Automake Assembler Assumptions with LLVM-MC

Not all LLVM users are clang users. For example, we're using LLVM to build
OpenVMS cross-compilers to x86 for our porting effort. We have our own set
of frontends. We're using llvm-mc as our assembler for the lower level OS
code.

We'll eventually port clang as well to bootstrap going forward, but OpenVMS
doesn't have the same kind of driver-style so even there, I can't just the
'clang' command to control assembly.

As for bug-for-bug compatibility in any sort of software, that's a tough choice.
Traditionally, I've resisted such pressure but sooner or later, I've had to give
in now and then. As for the command line option matching, that is an area I
wouldn't attempt to match since such options vary greatly across platforms.

John

We are in a similar situation. We technically have a pseudo-functional clang frontend, but many of our initial developers work directly in assembly.

I was able to get our user off the ground using our version of clang. However, I also agree that we do a significant amount of testing/work with early architectures using llvm-mc (especially when we’re only bouncing code off simulators).

John D. Leidel

> It's my understanding that llvm-mc is intended to be a testing tool
> for LLVM developers rather than an assembler for end users. Users
> should be assembling with clang.

Not all LLVM users are clang users. For example, we're using LLVM to build
OpenVMS cross-compilers to x86 for our porting effort. We have our own set
of frontends. We're using llvm-mc as our assembler for the lower level OS
code.

Maybe I'm missing something here, but it seems like if you can run llvm-mc you
should also be able to run clang with the -x assembler flag. Is the problem
that you are unable to install clang on your dev system for some reason?

-Tom

From: Tom Stellard [mailto:tom@stellard.net]
Sent: Thursday, May 19, 2016 1:56 PM

>
> > It's my understanding that llvm-mc is intended to be a testing tool
> > for LLVM developers rather than an assembler for end users. Users
> > should be assembling with clang.
>
> Not all LLVM users are clang users. For example, we're using LLVM to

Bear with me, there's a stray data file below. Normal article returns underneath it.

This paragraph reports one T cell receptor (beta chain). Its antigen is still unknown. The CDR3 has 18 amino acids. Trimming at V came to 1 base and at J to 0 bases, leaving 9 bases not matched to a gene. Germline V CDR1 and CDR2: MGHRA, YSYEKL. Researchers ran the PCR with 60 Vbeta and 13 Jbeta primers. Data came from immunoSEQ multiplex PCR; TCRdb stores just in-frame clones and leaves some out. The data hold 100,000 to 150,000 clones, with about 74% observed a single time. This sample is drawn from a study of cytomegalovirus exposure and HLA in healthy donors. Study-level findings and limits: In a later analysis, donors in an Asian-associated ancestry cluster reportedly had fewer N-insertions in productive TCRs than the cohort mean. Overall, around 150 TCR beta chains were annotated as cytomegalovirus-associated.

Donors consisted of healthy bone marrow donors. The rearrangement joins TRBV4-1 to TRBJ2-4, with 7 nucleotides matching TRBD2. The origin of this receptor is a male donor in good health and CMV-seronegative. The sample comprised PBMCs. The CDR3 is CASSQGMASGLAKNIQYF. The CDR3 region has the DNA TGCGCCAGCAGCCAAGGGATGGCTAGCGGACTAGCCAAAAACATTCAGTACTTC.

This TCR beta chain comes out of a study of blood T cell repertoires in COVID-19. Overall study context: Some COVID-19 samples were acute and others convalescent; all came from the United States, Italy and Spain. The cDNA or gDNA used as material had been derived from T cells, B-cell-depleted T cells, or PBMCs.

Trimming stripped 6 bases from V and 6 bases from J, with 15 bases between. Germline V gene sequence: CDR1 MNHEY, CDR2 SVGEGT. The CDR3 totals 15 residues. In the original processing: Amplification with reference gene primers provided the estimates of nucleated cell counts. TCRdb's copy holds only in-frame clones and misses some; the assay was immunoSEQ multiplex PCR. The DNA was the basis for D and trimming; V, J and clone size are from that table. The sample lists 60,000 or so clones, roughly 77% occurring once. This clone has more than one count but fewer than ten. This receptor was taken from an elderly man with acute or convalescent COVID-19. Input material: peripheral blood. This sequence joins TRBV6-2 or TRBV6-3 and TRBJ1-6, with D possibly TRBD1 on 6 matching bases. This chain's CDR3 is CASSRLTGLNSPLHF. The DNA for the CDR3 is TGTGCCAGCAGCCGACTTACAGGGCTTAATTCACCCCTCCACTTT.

> build OpenVMS cross-compilers to x86 for our porting effort. We have
> our own set of frontends. We're using llvm-mc as our assembler for
> the lower level OS code.
>

Maybe I'm missing something here, but it seems like if you can run
llvm-mc you should also be able to run clang with the -x assembler
flag. Is the problem that you are unable to install clang on your dev
system for some reason?

-Tom

We haven't attempted to build clang yet as it isn't needed for our OS
bootstrap. In addition, given the somewhat stale C++ compiler we're using
on
OpenVMS Itanium (EDG/Intel-based), we're using LLVM 3.4.2 since it doesn't
use C++11 syntax in source code.

Even then, I had to make some changes to the LLVM source code to
get it past my C++ compiler (it has bugs with no hope of fixes).
I suspect I'll have to do the same in the clang 3.4.2 tree.
I just didn't bother with that yet.

I won't need clang until we have a working version of OpenVMS x86
so I can then bootstrap my way to something newer. Once running
natively, we'll use clang to build things going forward.

The OS team needs a cross-assembler. So I could spend my time to get
binutils
and gas working (it has an OpenVMS target so it isn't that complicated) or I
can just use the llvm-mc that builds with the rest of the LLVM tools. It
may not be the long-term solution once we get clang on the native systems.

Yes, the downside to the model is that there is no pre-processor that is
automatically run over the source (either using llvm-mc or gas) so that is
often run manually by the build system. That's what the OS team prefers
at the moment.

Sorry for missing any context. It appears the thread is forked somewhere.

It's my understanding that llvm-mc is intended to be a testing tool
for LLVM developers rather than an assembler for end users.

This is true.

Users
should be assembling with clang.

This is mostly true, as it’s atypical to be using LLVM for an assembler and not using clang as a C/C++ front end. It’s not, however, supposed to be a requirement to use clang.

Creating an as(1) style user-facing driver to package up the assembler independently of clang is a totally reasonable thing to do. That should, however, be a separate tool from llvm-mc.